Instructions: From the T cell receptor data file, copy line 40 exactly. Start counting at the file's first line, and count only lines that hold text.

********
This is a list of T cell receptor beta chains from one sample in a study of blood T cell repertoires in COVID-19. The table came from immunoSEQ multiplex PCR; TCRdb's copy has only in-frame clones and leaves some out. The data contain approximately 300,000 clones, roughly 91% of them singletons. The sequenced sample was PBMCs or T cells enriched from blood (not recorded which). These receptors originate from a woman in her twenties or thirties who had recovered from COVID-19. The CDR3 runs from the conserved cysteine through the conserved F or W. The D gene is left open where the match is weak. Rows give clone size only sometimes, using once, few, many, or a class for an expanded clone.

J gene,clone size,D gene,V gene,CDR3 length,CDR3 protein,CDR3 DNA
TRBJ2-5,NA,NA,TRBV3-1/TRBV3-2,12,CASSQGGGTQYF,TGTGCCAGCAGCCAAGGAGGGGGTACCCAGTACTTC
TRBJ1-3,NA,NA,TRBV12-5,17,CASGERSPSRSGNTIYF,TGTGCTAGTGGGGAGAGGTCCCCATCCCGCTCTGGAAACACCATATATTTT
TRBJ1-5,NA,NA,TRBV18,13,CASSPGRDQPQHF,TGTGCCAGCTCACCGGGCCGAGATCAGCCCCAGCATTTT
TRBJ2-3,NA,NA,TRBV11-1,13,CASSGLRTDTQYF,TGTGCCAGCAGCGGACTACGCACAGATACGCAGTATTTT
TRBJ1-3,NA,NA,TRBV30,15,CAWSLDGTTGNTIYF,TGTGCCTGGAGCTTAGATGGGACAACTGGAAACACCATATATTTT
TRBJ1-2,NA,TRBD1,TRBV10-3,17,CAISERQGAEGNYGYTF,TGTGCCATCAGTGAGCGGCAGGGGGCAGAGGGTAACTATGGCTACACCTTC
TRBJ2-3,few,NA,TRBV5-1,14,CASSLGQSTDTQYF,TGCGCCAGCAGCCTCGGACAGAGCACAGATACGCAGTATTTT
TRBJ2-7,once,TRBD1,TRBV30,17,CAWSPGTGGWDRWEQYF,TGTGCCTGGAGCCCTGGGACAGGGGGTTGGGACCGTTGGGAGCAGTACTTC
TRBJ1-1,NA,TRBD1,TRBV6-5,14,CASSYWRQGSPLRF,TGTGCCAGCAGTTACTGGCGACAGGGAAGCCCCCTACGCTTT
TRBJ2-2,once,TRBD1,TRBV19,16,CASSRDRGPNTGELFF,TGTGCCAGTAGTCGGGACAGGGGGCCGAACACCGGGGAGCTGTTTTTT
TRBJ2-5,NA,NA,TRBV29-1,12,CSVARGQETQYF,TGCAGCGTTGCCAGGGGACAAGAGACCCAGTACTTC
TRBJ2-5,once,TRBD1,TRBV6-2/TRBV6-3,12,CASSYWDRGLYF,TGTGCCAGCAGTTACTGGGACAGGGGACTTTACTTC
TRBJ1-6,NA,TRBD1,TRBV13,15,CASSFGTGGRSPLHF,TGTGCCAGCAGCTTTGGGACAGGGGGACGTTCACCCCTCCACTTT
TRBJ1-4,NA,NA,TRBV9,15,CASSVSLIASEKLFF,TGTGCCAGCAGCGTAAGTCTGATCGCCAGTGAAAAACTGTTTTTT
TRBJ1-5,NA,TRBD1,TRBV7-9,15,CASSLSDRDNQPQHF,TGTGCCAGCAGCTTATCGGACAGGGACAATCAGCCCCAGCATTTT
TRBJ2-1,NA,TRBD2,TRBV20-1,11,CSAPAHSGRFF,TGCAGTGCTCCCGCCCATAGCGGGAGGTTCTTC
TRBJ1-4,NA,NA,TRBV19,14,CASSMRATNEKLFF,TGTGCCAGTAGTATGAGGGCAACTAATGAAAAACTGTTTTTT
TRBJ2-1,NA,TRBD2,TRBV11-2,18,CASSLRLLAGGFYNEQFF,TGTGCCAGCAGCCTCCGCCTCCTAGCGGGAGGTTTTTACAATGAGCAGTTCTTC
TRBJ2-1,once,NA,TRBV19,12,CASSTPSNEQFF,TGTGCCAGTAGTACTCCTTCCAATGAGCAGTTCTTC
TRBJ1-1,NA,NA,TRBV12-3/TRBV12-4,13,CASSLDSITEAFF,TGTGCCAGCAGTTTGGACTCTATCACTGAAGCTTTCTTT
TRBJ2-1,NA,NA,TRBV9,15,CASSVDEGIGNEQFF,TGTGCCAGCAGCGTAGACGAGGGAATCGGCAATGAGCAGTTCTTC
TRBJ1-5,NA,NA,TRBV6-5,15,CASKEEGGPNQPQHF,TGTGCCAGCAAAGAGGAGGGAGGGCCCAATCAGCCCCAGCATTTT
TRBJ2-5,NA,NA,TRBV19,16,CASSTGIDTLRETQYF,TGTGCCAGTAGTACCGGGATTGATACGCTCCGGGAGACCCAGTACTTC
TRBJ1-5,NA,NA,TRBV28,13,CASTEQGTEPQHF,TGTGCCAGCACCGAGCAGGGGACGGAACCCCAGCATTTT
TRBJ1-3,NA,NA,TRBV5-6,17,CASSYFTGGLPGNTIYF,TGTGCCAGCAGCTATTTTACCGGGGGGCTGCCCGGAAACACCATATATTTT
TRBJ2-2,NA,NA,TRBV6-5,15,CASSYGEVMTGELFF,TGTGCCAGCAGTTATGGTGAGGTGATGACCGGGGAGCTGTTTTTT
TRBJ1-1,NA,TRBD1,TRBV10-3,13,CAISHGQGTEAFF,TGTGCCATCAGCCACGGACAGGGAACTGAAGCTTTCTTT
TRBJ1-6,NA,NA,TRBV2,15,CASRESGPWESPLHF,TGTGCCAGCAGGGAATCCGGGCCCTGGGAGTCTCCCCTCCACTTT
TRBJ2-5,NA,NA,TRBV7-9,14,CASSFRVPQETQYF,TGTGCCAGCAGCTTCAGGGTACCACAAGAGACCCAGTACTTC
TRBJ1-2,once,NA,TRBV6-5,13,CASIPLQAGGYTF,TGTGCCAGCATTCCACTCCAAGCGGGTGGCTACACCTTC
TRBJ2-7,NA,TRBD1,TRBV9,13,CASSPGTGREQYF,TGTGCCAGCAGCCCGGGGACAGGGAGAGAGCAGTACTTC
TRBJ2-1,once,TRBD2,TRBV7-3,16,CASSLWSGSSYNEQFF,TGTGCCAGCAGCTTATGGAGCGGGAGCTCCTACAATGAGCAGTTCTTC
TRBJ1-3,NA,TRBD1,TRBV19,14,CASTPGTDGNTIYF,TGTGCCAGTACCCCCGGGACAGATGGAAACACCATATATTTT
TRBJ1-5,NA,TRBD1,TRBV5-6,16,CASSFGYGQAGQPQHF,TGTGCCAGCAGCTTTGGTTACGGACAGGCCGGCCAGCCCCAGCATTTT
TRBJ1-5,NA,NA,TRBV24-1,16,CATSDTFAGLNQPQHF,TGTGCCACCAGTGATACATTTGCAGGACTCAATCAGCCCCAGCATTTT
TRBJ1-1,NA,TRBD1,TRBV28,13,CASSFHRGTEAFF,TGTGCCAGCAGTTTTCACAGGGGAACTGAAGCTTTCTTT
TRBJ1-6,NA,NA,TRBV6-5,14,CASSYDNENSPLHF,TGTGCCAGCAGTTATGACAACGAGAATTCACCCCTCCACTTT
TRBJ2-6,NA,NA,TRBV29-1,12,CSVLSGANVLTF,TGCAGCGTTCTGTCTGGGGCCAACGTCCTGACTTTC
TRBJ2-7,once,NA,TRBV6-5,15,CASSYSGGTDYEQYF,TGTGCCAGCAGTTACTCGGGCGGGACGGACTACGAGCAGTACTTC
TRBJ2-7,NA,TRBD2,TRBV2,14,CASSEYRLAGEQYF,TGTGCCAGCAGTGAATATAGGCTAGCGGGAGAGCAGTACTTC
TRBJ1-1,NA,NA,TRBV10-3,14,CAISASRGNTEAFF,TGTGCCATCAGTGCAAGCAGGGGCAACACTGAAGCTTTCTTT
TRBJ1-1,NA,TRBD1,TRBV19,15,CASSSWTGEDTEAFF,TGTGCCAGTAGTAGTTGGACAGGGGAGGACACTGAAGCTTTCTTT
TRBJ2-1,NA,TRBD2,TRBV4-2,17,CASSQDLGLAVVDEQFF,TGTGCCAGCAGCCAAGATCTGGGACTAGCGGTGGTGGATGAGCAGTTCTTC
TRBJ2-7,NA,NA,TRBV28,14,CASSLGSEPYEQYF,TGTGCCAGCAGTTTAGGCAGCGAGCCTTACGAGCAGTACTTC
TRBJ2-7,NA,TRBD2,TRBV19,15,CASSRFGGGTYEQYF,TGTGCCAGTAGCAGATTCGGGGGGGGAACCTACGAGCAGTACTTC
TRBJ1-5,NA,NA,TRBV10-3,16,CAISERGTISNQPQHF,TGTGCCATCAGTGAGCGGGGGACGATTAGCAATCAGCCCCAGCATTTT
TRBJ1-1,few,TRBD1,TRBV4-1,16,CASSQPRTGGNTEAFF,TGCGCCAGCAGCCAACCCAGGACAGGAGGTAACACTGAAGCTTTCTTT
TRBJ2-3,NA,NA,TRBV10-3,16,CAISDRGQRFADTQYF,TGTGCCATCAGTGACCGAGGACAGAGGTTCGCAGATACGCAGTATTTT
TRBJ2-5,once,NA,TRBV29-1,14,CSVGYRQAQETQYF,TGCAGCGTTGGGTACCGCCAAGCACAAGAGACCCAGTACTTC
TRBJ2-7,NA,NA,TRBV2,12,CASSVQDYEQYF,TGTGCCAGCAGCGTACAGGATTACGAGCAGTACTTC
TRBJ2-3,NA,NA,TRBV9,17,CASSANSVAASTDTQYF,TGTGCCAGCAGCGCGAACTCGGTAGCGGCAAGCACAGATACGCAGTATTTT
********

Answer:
TRBJ2-6,NA,NA,TRBV29-1,12,CSVLSGANVLTF,TGCAGCGTTCTGTCTGGGGCCAACGTCCTGACTTTC